Drowsy driving, fatigued driving, or sleep driving — whatever you call it, driving while you are so tired that you have trouble staying awake is dangerous. Drowsy driving can have deadly consequences. You may never consider getting behind the wheel of your car after drinking or after taking a prescription pain medication that can make you drowsy; however, you are probably guilty of driving when you are tired and fatigued. Most all of us are guilty of this dangerous driving condition.
The Centers for Disease Control (CDC) conducted a survey of drivers in 19 states. One question posed to the drivers was had they fallen asleep while driving a motor vehicle during the past 30 days. A surprising 4.2 percent of respondents were honest and admitted they had fallen asleep while driving at some point during the past 30 days. California had a slightly higher average at 4.8 percent of the respondents.
How Serious Is the Drowsy Driving Problem?
The National Highway Traffic Safety Administration (NHTSA) estimates that 1,500 people die and 71,000 people are injured each year in 100,000 motor vehicle accidents caused by drowsy driving. Drowsy driving is estimated to cost $12.5 billion in monetary losses each year. According to the NHTSA, the risks for drowsy driving include:
- Sleep loss
- Use of sedating medications such as antidepressants, pain relievers, sleep aids, and some antihistamines
- Driving between midnight and 6 a.m. or in the midafternoon
- Driving long hours without breaks or long hours in one day
- Driving a substantial number of hours each year
- Consumption of alcoholic beverages
- Unrecognized or untreated sleep disorders
- Performing shift work (see NHTSAs “Wake Up and Get Some Sleep” campaign aimed at shift workers)
Any of the above factors can create a situation where a driver is too drowsy to drive; however, when you combine any of the above factors, the cumulative effect can be catastrophic. The signs you may be too drowsy to driver include but are not limited to:
- Rubbing your eyes and yawning frequently and repeatedly
- Driving from your lane into another lane
- Missing your exits or turns
- Trouble keeping your eyes open or your head up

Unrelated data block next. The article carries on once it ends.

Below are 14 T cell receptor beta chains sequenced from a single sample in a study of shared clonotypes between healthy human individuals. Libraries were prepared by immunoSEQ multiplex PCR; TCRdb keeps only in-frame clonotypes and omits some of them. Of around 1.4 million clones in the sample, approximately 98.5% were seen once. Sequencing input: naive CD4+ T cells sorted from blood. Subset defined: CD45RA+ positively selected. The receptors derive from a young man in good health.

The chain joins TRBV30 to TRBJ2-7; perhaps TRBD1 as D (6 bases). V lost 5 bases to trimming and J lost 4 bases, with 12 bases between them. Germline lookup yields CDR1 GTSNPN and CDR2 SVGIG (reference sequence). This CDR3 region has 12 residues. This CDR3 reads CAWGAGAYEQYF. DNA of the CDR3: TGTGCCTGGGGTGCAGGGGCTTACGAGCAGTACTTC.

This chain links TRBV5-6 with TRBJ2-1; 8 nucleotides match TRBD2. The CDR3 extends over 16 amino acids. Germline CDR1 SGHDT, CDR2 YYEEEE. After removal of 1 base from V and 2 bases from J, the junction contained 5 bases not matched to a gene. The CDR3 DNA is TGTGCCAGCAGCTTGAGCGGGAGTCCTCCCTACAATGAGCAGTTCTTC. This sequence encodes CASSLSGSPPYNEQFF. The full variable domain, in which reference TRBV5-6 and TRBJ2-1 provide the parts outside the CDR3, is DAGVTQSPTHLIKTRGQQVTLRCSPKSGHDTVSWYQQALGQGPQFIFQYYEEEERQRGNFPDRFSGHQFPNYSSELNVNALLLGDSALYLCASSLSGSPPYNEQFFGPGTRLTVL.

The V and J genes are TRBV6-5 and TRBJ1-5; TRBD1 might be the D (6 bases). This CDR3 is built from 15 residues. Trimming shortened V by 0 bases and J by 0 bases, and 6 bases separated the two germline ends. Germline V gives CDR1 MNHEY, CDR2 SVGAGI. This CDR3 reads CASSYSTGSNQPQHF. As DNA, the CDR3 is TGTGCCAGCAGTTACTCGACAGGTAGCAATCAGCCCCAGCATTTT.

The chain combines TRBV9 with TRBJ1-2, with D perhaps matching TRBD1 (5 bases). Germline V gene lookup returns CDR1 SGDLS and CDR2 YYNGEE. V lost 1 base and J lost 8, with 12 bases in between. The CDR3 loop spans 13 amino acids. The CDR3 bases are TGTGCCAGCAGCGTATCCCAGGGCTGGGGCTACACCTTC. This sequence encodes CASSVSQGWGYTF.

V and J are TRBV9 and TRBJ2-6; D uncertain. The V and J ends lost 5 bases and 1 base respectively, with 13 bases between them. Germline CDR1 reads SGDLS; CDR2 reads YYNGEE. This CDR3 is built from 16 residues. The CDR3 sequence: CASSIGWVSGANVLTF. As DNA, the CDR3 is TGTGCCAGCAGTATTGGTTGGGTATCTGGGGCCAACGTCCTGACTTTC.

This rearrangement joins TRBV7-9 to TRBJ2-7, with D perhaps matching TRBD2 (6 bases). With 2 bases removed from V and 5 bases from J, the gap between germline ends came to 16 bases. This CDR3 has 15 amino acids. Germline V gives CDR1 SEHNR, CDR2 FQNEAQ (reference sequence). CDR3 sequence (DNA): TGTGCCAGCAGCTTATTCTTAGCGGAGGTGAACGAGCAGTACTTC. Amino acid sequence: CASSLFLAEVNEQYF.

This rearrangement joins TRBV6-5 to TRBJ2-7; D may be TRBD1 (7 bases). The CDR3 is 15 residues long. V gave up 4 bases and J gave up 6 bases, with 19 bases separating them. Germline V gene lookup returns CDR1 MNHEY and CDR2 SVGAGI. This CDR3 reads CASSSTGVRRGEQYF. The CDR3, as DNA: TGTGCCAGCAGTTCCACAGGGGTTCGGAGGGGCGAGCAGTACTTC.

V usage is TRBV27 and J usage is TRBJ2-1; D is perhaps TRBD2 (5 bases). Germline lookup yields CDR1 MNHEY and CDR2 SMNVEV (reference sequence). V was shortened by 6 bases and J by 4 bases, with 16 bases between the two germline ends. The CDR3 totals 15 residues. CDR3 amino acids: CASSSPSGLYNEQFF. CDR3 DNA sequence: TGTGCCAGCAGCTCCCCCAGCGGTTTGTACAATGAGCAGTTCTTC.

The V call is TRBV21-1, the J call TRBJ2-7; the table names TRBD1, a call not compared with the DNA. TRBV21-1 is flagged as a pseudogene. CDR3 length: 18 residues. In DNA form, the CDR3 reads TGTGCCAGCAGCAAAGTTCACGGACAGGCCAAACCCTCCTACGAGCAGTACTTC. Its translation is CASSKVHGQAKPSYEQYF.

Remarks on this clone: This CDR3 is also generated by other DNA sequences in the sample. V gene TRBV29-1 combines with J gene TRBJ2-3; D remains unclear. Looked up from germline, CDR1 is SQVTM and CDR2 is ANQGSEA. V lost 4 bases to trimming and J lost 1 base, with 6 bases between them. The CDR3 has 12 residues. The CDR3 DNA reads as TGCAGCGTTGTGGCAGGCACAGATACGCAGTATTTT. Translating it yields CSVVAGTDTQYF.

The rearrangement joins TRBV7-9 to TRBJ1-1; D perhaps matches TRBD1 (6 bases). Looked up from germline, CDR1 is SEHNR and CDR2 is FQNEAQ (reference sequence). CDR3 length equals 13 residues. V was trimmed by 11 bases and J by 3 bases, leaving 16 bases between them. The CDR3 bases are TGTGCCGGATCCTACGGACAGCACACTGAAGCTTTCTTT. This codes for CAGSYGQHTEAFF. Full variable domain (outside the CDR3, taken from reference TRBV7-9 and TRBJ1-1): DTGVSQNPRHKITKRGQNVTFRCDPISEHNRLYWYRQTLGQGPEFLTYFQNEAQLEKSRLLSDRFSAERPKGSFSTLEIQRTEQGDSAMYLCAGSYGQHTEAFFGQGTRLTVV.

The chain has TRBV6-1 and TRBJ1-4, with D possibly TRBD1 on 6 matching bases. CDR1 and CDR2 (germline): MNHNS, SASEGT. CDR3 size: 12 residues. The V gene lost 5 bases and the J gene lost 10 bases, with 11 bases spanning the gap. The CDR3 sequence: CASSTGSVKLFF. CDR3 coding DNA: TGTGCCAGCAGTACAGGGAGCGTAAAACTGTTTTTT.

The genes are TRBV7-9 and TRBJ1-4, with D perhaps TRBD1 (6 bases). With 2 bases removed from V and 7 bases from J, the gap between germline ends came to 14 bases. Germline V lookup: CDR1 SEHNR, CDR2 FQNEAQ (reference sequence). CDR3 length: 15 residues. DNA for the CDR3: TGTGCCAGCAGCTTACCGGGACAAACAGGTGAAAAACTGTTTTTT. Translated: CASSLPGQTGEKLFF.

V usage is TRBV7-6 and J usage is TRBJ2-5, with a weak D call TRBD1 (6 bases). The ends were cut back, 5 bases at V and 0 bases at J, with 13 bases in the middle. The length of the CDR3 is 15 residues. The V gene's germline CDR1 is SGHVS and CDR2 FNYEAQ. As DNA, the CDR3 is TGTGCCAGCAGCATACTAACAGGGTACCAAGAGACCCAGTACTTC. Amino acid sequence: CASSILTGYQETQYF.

- Trouble focusing and concentrating
- Your thoughts wander or you begin to daydream
- You turn up the radio and roll down the window
Am I Responsible if I Cause a Drowsing Driving Accident?
Yes, in most cases if you cause an accident because you were driving while drowsy the other driver will have a valid claim against you for damages. Likewise, if you are injured in an accident involving a drowsy driver, you are entitled to receive compensation for your injuries from that driver.
What Can I Do?
The National Sleep Foundation provides a list of do’s and don’ts for avoiding drowsing driving.
- Don’t drive if you are tired or if you have taken medication that can cause drowsiness
- Don’t drive at times when you would normally be asleep
- Don’t drive after consuming any alcohol
- Don’t rely on the air conditioner, the window, or the radio to keep you awake
- Always get a good night’s sleep
- Leave the road immediately if you notice any signs of drowsy driving
- Drive with a friend who can watch for signs of fatigue or drowsiness
- Consume caffeine but do not rely solely on this to keep you awake – continue to watch for signs of drowsy driving
Have You Been Injured in a Drowsy Driving Accident?
If a drowsy driver caused your car crash, you deserve to be compensated for your injuries. The personal injury attorneys of Torem & Associates represent clients in Fresno, CA and the surrounding Central California Valley. Contact our office by calling 1-800-954-4444, chat with a representative online, or use our convenient online contact form to schedule a free consultation. We care about your injuries, your recovery, and your losses from a drowsy driving accident.